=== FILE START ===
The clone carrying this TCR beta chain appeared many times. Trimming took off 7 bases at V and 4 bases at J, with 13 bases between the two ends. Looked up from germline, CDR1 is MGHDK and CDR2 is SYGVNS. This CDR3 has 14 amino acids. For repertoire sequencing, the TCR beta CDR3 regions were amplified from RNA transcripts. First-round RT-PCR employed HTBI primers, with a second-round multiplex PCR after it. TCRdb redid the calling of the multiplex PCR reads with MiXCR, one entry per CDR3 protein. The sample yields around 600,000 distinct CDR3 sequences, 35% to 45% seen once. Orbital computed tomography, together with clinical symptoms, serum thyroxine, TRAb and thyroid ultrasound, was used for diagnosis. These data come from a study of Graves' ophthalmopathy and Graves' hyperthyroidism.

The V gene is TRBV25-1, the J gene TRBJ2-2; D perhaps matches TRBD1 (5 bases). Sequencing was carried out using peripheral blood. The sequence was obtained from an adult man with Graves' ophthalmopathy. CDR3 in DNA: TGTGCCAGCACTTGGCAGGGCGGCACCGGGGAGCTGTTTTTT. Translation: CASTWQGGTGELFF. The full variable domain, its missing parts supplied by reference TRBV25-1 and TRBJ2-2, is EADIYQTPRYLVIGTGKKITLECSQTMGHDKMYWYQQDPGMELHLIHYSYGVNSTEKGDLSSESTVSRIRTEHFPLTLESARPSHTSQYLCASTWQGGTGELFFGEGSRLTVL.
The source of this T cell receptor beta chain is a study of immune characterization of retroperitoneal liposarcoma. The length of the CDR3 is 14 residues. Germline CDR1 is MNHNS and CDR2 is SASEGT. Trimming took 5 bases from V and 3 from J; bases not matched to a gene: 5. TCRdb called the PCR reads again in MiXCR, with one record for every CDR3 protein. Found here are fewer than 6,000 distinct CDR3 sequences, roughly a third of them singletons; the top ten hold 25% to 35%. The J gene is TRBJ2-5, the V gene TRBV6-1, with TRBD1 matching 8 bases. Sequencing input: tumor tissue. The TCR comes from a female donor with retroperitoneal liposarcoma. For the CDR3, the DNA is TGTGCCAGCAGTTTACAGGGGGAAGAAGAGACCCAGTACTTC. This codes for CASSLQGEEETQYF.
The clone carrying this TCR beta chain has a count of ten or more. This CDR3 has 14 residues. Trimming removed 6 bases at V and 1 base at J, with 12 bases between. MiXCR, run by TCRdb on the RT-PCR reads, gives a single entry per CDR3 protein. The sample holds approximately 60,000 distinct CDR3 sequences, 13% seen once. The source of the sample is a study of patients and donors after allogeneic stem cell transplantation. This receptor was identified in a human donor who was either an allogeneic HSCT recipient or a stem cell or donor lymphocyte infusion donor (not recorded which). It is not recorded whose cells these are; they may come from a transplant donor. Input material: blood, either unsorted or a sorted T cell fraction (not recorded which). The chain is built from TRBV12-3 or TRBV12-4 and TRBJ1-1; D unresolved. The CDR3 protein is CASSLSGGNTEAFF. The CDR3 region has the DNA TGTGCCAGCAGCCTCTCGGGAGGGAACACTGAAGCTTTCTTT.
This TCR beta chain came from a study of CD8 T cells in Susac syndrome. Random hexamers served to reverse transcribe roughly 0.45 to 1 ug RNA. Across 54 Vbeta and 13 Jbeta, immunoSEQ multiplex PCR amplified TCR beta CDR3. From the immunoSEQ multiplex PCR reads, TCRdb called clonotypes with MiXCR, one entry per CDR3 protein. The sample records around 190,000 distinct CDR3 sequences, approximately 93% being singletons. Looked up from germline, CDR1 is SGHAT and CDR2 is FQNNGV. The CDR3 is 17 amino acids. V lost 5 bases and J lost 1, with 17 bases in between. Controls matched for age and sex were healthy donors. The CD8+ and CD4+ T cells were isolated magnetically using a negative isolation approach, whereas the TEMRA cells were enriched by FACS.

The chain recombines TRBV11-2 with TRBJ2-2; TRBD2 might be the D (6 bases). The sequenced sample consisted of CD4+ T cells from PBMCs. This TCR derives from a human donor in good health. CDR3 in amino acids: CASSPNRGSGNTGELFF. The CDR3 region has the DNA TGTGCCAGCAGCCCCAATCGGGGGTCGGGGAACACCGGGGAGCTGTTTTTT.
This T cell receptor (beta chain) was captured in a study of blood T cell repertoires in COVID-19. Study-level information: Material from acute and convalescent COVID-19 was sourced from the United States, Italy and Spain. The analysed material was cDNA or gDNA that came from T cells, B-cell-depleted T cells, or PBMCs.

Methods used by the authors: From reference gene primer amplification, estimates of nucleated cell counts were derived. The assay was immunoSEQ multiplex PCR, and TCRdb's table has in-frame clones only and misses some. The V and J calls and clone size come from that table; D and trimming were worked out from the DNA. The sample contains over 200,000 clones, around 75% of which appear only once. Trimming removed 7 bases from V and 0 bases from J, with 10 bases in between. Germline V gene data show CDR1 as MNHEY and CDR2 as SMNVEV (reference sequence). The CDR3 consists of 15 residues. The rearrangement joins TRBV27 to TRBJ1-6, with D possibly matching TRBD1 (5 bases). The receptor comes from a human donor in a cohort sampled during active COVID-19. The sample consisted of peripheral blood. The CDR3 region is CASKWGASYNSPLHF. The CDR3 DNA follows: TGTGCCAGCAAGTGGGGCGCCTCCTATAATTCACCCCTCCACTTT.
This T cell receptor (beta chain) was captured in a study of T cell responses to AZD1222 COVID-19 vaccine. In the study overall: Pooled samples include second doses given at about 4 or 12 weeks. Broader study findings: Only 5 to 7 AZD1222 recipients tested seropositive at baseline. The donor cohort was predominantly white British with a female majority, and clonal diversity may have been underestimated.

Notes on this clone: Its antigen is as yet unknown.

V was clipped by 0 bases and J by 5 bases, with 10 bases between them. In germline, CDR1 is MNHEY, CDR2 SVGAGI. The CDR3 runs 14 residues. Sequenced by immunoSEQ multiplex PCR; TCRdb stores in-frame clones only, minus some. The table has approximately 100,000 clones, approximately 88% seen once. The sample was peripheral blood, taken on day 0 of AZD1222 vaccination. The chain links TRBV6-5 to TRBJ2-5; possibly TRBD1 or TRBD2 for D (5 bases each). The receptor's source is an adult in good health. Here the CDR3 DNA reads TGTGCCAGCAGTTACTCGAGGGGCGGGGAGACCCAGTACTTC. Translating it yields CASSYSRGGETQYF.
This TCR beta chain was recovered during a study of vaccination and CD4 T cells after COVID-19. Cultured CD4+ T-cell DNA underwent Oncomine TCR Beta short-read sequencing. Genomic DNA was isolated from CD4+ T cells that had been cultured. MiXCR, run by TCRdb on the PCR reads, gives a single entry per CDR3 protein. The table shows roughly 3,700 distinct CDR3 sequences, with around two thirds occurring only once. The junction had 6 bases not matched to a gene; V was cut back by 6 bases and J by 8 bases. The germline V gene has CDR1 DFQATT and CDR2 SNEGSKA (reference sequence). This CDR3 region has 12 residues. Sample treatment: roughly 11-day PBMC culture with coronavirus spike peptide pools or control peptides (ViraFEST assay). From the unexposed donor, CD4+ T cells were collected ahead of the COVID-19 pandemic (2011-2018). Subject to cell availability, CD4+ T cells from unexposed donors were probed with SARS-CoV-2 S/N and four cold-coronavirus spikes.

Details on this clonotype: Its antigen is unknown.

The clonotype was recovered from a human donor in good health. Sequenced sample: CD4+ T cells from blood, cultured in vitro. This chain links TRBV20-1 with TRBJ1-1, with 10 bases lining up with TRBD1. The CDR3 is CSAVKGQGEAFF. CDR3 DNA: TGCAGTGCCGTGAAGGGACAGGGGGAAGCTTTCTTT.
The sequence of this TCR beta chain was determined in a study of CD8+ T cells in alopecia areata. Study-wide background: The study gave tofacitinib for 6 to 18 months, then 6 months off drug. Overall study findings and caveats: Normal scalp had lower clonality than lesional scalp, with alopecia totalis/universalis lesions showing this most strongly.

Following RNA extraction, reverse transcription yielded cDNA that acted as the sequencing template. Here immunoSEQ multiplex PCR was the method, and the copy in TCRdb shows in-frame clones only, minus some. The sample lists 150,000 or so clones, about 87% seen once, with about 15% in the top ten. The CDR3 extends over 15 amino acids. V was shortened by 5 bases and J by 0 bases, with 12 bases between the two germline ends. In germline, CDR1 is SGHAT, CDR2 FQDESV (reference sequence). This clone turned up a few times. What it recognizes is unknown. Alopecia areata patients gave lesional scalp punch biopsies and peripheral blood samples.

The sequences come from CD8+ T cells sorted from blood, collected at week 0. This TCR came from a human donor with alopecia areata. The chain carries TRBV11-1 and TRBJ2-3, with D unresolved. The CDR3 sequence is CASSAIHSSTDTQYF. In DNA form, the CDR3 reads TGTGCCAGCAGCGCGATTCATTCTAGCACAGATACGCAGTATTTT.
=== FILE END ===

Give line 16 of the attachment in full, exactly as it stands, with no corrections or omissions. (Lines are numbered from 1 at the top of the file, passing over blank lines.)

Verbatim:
Following RNA extraction, reverse transcription yielded cDNA that acted as the sequencing template. Here immunoSEQ multiplex PCR was the method, and the copy in TCRdb shows in-frame clones only, minus some. The sample lists 150,000 or so clones, about 87% seen once, with about 15% in the top ten. The CDR3 extends over 15 amino acids. V was shortened by 5 bases and J by 0 bases, with 12 bases between the two germline ends. In germline, CDR1 is SGHAT, CDR2 FQDESV (reference sequence). This clone turned up a few times. What it recognizes is unknown. Alopecia areata patients gave lesional scalp punch biopsies and peripheral blood samples.